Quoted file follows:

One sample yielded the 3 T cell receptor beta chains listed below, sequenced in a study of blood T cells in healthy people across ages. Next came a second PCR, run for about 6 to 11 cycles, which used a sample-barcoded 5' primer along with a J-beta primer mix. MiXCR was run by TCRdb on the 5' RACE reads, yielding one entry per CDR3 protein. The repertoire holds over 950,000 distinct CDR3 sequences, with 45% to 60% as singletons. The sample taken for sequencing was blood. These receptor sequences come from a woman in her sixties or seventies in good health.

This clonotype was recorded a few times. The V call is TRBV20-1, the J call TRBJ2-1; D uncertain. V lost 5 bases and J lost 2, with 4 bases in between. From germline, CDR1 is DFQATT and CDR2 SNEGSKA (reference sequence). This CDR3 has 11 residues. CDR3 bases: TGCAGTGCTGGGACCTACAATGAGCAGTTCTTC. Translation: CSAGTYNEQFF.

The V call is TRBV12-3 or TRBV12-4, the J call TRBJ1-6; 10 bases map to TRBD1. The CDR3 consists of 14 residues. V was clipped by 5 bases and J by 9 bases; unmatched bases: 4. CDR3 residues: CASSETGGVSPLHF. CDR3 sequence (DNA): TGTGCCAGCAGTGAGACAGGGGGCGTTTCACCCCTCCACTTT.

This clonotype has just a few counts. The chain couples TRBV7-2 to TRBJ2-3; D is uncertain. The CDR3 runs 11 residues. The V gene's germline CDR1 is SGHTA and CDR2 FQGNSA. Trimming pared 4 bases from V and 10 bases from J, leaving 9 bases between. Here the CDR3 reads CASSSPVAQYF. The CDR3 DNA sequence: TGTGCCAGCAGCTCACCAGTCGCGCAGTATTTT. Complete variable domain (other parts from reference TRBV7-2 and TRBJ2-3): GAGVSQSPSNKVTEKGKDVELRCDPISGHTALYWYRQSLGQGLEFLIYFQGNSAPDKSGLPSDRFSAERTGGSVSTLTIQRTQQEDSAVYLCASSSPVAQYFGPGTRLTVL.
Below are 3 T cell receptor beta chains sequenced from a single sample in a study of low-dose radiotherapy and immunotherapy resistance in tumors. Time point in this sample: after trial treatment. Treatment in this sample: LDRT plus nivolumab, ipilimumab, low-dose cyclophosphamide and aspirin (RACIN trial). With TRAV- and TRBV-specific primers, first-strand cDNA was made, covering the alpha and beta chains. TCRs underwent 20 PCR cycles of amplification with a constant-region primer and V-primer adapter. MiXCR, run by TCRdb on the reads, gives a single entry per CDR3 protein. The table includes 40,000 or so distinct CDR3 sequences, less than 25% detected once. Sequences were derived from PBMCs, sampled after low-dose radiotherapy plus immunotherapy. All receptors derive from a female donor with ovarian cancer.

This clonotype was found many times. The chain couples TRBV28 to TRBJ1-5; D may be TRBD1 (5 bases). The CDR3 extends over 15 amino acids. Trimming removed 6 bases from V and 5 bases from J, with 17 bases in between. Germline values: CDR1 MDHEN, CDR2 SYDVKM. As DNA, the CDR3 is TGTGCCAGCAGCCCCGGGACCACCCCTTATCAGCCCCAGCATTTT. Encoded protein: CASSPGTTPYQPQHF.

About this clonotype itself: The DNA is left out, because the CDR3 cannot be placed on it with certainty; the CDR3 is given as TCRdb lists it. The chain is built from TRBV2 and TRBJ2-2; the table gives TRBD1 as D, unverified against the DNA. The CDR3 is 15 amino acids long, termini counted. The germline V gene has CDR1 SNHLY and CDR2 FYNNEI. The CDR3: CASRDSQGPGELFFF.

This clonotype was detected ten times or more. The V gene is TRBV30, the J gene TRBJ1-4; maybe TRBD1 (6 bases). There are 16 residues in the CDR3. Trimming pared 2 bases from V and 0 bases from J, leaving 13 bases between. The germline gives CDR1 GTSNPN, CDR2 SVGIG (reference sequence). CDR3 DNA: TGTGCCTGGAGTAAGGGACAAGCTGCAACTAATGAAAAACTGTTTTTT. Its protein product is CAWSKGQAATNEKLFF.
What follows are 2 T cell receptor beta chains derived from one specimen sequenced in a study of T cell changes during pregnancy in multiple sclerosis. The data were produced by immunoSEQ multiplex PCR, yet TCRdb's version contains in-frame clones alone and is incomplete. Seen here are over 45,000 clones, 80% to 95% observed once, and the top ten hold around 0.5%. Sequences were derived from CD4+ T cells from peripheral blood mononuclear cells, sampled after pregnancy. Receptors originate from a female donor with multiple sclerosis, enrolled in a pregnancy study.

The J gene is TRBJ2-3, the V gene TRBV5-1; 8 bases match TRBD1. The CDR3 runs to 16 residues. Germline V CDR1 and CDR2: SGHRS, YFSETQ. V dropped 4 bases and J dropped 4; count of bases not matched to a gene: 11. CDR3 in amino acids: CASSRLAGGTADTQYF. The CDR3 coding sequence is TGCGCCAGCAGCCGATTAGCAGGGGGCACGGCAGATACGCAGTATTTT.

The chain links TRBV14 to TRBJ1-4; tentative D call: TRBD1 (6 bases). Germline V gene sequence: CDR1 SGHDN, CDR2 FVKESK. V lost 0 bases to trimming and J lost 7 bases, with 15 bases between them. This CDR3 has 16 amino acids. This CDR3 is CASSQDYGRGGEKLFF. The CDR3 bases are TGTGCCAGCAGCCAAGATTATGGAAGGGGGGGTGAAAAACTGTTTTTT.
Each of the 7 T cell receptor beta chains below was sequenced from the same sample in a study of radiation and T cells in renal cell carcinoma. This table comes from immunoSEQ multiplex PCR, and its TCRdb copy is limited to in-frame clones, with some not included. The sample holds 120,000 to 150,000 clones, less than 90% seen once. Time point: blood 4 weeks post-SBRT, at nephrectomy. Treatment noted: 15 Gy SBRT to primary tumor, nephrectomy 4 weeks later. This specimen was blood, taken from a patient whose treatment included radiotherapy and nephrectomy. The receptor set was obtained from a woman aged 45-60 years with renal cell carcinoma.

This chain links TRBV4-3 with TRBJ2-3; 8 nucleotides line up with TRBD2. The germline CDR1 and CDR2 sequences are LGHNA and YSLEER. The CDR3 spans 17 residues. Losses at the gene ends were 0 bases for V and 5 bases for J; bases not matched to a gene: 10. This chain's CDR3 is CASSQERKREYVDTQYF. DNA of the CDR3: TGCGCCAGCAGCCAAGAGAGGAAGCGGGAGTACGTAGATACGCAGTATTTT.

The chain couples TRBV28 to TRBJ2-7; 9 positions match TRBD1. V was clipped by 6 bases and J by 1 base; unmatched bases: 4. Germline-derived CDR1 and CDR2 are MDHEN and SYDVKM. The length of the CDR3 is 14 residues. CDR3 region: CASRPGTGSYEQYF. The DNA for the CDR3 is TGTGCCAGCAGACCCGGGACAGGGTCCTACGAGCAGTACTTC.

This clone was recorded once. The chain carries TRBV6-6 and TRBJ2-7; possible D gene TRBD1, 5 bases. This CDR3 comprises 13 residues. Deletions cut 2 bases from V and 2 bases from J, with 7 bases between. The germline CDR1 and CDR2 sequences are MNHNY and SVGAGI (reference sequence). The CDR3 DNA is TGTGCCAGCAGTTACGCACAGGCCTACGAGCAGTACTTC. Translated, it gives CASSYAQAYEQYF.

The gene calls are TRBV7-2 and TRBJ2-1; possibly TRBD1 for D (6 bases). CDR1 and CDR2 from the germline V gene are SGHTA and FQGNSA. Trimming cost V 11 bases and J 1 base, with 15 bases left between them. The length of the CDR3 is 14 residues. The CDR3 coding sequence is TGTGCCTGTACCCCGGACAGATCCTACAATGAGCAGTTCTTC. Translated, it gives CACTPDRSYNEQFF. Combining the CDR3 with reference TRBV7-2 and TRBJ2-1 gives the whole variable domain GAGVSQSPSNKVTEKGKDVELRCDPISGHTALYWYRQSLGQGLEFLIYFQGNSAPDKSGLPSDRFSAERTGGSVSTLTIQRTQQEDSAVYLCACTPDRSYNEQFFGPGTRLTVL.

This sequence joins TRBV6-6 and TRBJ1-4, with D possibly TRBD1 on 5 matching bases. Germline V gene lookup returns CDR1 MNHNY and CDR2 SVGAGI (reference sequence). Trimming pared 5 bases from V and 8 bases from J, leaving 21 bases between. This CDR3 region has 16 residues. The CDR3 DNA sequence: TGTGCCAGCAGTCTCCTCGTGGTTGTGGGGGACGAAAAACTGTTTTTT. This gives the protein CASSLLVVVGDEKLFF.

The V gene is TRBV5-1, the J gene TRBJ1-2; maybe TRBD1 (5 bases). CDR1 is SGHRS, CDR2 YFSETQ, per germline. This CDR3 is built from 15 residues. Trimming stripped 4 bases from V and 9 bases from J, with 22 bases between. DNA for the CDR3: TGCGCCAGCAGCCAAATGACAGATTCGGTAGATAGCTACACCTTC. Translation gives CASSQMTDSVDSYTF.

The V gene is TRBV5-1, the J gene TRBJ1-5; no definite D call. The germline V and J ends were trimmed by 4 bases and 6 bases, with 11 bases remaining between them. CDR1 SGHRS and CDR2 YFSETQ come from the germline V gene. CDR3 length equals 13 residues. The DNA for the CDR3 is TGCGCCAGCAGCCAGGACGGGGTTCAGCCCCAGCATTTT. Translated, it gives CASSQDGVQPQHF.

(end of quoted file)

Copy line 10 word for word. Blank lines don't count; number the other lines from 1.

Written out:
The J gene is TRBJ2-3, the V gene TRBV5-1; 8 bases match TRBD1. The CDR3 runs to 16 residues. Germline V CDR1 and CDR2: SGHRS, YFSETQ. V dropped 4 bases and J dropped 4; count of bases not matched to a gene: 11. CDR3 in amino acids: CASSRLAGGTADTQYF. The CDR3 coding sequence is TGCGCCAGCAGCCGATTAGCAGGGGGCACGGCAGATACGCAGTATTTT.